… Facilities should also pursue other steps to reduce the risk created by language barriers. First, commit to training all staff in identifying patients with limited English proficiency. Next, use plain language to communicate directives whenever possible. Additionally, employ models, drawings, and devices to demonstrate points. Finally, make sure bilingual health care information reflects the community in which you serve.
2.Be alert for, and responsive to, mental health challenges.
When implicit bias and mental health challenges collide, it creates the perfect storm for misdiagnosis and serious health consequences.
… Access to proper care is often a challenge for the millions of Americans struggling with mental illness, but these hurdles are often more pronounced in communities of color. African-American, Hispanic, and Asian adults are nearly 35% less likely than their white counterparts to receive treatment for mental illness because of accessibility barriers.
3. Be mindful of stereotypes.
… Health care providers can minimize anxiety about negative stereotypes by engaging in explicit discussions about what can be done to ease patient stress, such as advising them to bring a friend with them to their appointment, or offering to write down complicated instructions. Even general changes can help, such as talking openly and up front with patients about the universal anxiety many of them feel about health care treatment, regardless of their background.”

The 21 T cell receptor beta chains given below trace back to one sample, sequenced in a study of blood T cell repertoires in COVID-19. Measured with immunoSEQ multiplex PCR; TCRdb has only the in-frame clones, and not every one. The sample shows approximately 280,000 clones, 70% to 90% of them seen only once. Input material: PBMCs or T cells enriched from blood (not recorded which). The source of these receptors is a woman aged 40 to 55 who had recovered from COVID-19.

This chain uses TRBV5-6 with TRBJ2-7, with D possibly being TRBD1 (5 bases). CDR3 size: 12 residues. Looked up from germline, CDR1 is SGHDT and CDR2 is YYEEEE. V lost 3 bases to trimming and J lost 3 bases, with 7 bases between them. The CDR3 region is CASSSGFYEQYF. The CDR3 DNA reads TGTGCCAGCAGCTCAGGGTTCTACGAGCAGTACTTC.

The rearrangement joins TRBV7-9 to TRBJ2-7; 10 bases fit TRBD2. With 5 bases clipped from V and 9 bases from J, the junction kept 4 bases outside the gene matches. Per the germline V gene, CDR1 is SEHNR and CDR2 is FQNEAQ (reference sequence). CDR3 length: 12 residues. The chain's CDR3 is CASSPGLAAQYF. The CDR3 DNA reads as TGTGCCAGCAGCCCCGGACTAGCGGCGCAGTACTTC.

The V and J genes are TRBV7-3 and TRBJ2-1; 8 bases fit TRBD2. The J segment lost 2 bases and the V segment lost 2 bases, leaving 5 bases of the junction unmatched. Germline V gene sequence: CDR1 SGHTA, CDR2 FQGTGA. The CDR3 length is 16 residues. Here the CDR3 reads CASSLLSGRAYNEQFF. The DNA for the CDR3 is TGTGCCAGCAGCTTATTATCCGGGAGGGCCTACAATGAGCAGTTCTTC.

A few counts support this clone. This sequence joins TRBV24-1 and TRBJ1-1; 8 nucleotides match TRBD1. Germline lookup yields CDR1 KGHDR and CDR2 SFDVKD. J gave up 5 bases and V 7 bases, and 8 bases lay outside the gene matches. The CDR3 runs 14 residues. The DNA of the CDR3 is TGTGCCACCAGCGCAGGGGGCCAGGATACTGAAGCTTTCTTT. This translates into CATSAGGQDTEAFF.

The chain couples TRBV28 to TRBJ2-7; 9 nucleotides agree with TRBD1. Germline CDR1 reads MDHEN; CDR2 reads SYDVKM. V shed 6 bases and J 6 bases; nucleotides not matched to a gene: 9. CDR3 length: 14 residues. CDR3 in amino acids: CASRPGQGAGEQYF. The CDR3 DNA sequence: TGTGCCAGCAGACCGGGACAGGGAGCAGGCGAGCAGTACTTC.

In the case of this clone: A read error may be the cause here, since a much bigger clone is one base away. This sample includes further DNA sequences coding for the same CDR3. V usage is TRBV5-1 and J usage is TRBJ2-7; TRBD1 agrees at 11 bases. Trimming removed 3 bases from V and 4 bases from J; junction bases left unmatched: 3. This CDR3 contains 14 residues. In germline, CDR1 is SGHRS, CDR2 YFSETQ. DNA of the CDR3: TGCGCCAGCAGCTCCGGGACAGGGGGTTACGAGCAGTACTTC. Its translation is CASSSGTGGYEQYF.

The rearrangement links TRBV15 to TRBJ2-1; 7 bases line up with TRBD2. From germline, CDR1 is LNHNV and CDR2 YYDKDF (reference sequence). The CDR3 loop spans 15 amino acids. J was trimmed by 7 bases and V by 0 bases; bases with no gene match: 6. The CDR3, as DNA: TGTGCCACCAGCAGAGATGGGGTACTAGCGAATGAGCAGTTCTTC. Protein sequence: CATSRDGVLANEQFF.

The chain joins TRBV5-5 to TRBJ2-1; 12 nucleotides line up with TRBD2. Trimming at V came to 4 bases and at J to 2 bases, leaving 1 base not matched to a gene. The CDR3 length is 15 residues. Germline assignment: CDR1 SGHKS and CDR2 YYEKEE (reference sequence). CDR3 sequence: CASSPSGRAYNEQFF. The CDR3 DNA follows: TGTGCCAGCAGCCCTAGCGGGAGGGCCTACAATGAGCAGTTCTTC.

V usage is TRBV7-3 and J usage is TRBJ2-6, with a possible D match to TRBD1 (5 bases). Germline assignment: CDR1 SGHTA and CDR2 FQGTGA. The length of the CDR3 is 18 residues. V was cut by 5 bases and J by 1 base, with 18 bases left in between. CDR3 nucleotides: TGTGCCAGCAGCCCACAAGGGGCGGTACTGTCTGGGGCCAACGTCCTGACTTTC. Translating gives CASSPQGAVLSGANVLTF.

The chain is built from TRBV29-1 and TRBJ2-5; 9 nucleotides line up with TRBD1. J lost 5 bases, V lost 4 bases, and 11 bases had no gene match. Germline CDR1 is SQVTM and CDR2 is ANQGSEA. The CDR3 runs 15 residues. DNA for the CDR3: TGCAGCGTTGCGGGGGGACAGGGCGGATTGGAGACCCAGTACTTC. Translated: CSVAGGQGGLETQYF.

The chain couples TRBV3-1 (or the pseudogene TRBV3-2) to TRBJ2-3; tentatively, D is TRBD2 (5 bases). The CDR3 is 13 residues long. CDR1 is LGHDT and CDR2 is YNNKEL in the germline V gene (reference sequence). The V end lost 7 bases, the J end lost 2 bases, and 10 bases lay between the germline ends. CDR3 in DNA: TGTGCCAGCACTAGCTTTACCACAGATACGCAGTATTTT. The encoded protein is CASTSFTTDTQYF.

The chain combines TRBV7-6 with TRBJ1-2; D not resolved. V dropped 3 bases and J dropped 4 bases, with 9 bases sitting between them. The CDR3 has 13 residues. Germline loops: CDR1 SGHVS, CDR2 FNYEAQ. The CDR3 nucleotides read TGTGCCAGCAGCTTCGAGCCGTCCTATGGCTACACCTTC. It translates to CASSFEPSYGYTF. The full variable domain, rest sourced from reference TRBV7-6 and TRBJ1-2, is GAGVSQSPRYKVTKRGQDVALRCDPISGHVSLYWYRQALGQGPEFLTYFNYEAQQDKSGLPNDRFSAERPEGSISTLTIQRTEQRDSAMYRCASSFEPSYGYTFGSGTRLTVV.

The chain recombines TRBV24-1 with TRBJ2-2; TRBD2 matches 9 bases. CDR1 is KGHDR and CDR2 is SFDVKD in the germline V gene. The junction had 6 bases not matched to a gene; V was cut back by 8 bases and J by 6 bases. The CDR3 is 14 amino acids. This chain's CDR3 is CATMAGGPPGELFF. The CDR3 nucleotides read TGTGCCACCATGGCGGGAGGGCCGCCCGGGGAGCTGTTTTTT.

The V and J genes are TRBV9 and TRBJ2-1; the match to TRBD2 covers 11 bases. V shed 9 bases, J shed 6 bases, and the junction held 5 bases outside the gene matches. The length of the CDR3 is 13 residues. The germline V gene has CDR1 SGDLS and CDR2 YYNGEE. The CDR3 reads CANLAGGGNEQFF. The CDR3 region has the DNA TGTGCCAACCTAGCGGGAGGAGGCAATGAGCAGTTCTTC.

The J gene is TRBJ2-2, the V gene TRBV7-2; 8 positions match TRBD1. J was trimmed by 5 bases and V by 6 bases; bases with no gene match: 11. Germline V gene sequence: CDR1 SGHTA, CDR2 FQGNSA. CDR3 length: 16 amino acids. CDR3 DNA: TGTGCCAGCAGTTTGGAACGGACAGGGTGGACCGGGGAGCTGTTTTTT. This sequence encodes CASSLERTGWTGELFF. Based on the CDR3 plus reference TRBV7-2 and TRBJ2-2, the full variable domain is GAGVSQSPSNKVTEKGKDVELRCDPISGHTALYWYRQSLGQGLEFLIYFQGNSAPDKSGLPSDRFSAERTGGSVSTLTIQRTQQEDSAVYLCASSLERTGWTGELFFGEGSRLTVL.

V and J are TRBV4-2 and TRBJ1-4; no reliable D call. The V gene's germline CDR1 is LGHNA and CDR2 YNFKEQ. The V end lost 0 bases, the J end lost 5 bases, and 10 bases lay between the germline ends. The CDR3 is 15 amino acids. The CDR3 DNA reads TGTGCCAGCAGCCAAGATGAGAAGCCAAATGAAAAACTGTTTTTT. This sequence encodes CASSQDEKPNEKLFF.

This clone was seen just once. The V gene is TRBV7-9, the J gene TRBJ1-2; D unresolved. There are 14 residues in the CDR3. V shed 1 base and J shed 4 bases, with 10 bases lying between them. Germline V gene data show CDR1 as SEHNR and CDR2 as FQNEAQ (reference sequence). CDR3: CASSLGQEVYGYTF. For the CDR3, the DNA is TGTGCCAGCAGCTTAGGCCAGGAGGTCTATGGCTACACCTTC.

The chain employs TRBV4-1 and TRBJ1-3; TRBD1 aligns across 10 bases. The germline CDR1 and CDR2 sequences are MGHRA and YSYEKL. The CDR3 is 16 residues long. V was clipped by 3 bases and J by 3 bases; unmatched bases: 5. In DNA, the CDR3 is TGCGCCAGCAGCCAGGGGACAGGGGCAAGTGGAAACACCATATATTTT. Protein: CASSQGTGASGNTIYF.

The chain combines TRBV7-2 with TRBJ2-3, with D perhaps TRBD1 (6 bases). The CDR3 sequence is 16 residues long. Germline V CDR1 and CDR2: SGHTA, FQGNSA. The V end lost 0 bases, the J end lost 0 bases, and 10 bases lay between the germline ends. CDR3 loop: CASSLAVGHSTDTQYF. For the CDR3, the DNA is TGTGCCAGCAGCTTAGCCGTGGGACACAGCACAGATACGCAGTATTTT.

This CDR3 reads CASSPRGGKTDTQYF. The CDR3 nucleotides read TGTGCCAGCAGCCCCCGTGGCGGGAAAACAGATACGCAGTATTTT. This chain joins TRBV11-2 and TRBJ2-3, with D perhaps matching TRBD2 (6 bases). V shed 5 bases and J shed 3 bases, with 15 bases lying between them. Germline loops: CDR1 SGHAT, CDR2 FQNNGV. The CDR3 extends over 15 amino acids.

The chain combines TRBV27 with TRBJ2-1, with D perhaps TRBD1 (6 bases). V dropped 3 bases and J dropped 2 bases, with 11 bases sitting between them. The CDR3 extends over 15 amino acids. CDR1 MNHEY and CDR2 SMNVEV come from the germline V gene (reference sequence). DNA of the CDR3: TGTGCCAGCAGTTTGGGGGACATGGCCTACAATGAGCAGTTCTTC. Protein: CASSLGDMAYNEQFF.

The cultural awareness imperative will only accelerate. That is the objective conclusion from our population growth and demographics. Meeting the challenge of accommodating the many different people, languages, faiths, cultures, and national origins of America’s population is one of the core responsibilities of health care.
That challenge can be less daunting and more doable when providers are able to answer the question I pose to my Georgetown University School of Medicine students about working with culturally diverse patients: “What do you do?”
Answering this question confidently and knowingly when your patient looks differently, speaks differently, and acts culturally differently than you as the provider better enables the physician or nurse to do what she is trained to do – deliver quality health care, now with a substantial dose of cultural awareness to inform the process.
Read some of Bruce Adelson’s other blog posts to learn more about cultural awareness and developments in language access law, and be sure to contact us if you’re interested in improving your organization’s ability to work with diverse patient populations.
© Bruce L. Adelson, special for Bromberg. 2017 All Rights Reserved The material herein is educational and informational only. No legal advice is intended or conveyed.
Bruce L. Adelson, Esq, CEO of Federal Compliance Consulting LLC is nationally recognized for his compliance expertise concerning many federal laws. Mr. Adelson is a former U.S Department of Justice Civil Rights Division Senior Attorney.
Mr. Adelson teaches cultural and civil rights awareness at Georgetown University School of Medicine in Washington, D.C.